# The direct sum of two closed subspace is closed? (Hilbert space)

I know that if $X$ is a Banach space, then, the direct sum of two closed subspace $X_1$ and $X_2$ is not necessarily closed. But what if $X$ is Hilbert?

I assume there is something to do with the orthonormal basis, since this is something you can ask for a Hilbert space but not a Banach space.

Moreover, is the projection to $X_1$ bounded? Namely, $P$ is defined on $X_1\oplus X_2$: $$P(x)=x\quad \text{on X_1} \qquad P(x)=0\quad \text{on X_2}$$ is $P$ bounded?

• There is a counter-example given by Jim Belk here: math.stackexchange.com/questions/82300/…. – Davide Giraudo Apr 22 '12 at 19:55
• The second question seems to have nothing to do with the first question: the answer is: the orthogonal projection onto a closed subspace is always bounded (it has norm $1$). – t.b. Apr 22 '12 at 21:39
• @t.b. I'm a little confused. Are all projections orthogonal? – henryforever14 Apr 22 '12 at 22:01
• @t.b never mind. projections are not necessarily orthogonal. So, that if the projection is not orthogonal, is it bounded? – henryforever14 Apr 22 '12 at 22:10
• Sorry: I completely misread the second part of your question. I suggest that you accept Robert Israel's answer that addresses both questions and gives a much simpler example. – t.b. Apr 22 '12 at 23:03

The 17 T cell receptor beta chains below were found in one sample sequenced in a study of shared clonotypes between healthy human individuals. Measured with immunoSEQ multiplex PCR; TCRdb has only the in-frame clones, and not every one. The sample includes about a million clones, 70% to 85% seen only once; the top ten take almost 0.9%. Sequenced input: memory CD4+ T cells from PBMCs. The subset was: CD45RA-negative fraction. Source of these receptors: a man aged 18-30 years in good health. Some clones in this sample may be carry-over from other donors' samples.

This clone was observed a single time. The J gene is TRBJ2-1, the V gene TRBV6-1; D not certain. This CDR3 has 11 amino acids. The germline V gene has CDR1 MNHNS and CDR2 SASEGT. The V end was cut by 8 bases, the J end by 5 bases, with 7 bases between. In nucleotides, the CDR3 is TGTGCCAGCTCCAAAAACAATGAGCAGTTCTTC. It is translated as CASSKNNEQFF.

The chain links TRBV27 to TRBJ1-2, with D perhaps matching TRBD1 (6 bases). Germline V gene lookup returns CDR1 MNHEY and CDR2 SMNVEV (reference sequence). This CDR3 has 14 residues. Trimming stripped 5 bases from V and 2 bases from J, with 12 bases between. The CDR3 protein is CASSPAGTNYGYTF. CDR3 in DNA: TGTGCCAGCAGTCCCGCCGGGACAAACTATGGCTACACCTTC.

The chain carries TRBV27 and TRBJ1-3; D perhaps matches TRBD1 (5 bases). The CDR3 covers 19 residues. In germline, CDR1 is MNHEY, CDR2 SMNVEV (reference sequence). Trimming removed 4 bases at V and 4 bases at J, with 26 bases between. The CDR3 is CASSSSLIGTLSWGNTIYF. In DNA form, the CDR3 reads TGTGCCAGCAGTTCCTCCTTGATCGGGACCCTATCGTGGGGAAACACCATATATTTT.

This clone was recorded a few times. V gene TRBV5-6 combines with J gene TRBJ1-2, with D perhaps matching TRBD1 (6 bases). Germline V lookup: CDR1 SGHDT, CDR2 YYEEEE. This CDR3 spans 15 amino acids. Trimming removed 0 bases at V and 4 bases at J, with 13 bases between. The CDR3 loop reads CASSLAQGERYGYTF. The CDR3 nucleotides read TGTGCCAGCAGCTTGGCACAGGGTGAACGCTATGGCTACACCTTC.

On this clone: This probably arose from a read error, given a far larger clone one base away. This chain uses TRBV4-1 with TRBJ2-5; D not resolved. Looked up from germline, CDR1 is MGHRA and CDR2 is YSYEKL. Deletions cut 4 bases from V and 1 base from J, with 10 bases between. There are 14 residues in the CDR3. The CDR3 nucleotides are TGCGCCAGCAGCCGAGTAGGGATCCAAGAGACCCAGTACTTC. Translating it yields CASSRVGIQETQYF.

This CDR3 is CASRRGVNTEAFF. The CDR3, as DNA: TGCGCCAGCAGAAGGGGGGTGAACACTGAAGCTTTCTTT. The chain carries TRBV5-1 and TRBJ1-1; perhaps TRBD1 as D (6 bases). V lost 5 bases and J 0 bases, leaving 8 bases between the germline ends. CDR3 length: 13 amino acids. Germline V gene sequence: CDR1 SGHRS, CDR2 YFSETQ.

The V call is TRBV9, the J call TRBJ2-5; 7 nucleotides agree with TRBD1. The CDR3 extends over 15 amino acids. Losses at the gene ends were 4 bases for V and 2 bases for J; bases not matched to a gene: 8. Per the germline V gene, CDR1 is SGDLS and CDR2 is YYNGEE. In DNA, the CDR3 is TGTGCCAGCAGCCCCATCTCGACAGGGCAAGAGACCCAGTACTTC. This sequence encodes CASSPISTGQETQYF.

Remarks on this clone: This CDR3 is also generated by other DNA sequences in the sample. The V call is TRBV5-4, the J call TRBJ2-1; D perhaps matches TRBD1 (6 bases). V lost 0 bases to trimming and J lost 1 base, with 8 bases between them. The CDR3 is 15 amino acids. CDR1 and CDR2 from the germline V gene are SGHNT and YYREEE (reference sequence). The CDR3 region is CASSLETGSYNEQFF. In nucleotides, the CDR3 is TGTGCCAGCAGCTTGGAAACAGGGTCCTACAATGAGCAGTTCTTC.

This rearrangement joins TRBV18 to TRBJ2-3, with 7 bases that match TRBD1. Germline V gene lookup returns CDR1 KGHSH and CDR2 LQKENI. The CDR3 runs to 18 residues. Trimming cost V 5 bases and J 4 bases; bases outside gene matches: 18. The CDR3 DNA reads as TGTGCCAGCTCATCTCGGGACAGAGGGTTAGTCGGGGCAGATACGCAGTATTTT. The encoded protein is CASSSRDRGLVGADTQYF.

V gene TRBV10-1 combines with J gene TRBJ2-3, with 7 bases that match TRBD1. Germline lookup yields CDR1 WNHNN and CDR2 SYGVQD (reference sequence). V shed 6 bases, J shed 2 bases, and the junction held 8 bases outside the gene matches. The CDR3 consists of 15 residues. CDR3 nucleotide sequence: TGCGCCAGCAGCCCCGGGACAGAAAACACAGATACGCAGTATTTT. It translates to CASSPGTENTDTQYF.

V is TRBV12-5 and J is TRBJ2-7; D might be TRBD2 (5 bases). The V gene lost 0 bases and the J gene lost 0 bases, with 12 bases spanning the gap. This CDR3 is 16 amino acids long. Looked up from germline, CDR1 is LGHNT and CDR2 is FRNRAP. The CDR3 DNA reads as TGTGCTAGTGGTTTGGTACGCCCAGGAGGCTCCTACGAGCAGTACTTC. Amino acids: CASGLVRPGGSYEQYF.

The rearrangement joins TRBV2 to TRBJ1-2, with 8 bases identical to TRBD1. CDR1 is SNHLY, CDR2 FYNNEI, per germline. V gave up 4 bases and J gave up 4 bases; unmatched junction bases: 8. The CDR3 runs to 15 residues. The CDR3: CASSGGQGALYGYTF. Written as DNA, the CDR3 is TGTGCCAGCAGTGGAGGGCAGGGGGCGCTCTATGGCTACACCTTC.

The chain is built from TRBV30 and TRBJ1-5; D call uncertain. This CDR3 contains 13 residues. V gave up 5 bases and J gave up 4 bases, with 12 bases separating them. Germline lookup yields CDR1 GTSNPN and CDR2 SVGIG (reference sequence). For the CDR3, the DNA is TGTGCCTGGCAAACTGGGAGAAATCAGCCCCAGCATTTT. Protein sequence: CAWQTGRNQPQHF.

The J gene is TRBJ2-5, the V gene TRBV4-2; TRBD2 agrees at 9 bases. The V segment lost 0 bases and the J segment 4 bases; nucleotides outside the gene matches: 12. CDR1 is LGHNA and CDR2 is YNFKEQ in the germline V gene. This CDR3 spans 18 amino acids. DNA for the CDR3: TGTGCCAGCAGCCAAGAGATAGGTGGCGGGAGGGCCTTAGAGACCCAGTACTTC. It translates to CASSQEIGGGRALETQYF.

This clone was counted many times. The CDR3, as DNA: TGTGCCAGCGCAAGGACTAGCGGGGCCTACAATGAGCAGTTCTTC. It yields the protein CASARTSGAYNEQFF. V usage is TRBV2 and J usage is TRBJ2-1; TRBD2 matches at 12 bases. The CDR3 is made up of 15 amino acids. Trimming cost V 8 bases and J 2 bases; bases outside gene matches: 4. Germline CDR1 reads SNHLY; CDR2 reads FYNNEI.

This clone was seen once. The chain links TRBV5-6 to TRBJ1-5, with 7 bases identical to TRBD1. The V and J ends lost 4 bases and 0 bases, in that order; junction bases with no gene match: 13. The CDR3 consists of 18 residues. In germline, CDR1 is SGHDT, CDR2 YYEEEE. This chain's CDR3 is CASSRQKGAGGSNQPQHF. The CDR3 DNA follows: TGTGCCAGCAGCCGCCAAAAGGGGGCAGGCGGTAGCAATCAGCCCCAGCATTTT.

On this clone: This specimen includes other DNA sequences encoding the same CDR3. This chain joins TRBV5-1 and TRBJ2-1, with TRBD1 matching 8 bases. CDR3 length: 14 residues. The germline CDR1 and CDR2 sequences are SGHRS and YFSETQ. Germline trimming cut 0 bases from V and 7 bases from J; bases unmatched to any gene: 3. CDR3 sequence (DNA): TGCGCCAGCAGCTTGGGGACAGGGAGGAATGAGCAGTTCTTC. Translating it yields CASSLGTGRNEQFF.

In the sequence space $\ell^2$, let $X_1$ be the subspace of sequences $x = (x_0,x_1,x_2, \ldots)$ such that $x_{2n} = 0$ for all natural numbers $n$, and $X_2$ the subspace of sequences $x$ such that $x_{2n+1} = n x_{2n}$ for all $n$. It is easy to see that $X_1 \cap X_2 = \{0\}$, and that $X_1 + X_2$ is dense (e.g. it contains all sequences with finite support). However, $X_1 + X_2$ is not all of $\ell^2$, e.g. it can't contain the sequence $x_n = 1/(n+1)$: if this was $u + v$ with $u \in X_1$ and $v \in X_2$, we'd need $v_{2n} = x_{2n} = 1/(2n+1)$ and $v_{2n+1} = n/(2n+1)$, but then $\sum_n |v_n|^2 = \infty$.

When $X_1 \oplus X_2$ is not closed, the projection $P$ of $X_1 \oplus X_2$ onto $X_1$ must be unbounded: otherwise it would extend to a bounded linear operator $Q$ from $\overline{X_1 \oplus X_2}$ onto $X_1$; since $(I - P)x \in X_2$ for $x \in X_1 \oplus X_2$, we'd also have $(I-Q) x \in X_2$ for $x \in \overline{X_1 \oplus X_2}$. But then $x = Qx + (I-Q)x \in X_1 \oplus X_2$ for $x \in \overline{X_1 \oplus X_2}$, contradiction.

• Thanks! It is a very nice example. – henryforever14 Apr 23 '12 at 0:36

Let $X = H_{0}^1(0,1) \mathbin{\oplus_2} L^2(0,1)$ be the Hilbert space direct sum of the Sobolev space $H_{0}^1(0,1)$ (the completion of $C_{c}^\infty(0,1)$ with respect to the norm $\|f\|_{H^1} = (\|f\|_{L^2}^2 +\|f'\|_{L^2}^2)^{1/2}$) and the usual Hilbert space $L^2(0,1)$. Then $X$ is a Hilbert space with respect to the norm $\|(f,g)\| = (\|f\|_{H^1}^2 + \|g\|_{L^2}^2)^{1/2}$.

Let $i: H^1(0,1) \to L^2(0,1)$ be the natural inclusion. The graph $\Gamma = \{ (f,f)\,:\,f \in H_{0}^1\} \subset X$ of the function $i: H_{0}^1 \to L^2$ is closed because $i$ is bounded: $\|i(f)\|_{L^2} = \|f\|_{L^2} \leq \|f\|_{H^{1}}$. The subspace $U = H_{0}^{1}(0,1) \mathbin{\oplus_2} \{0\}$ is also closed in $X$. I claim that $\Gamma + U$ is not closed in $X$.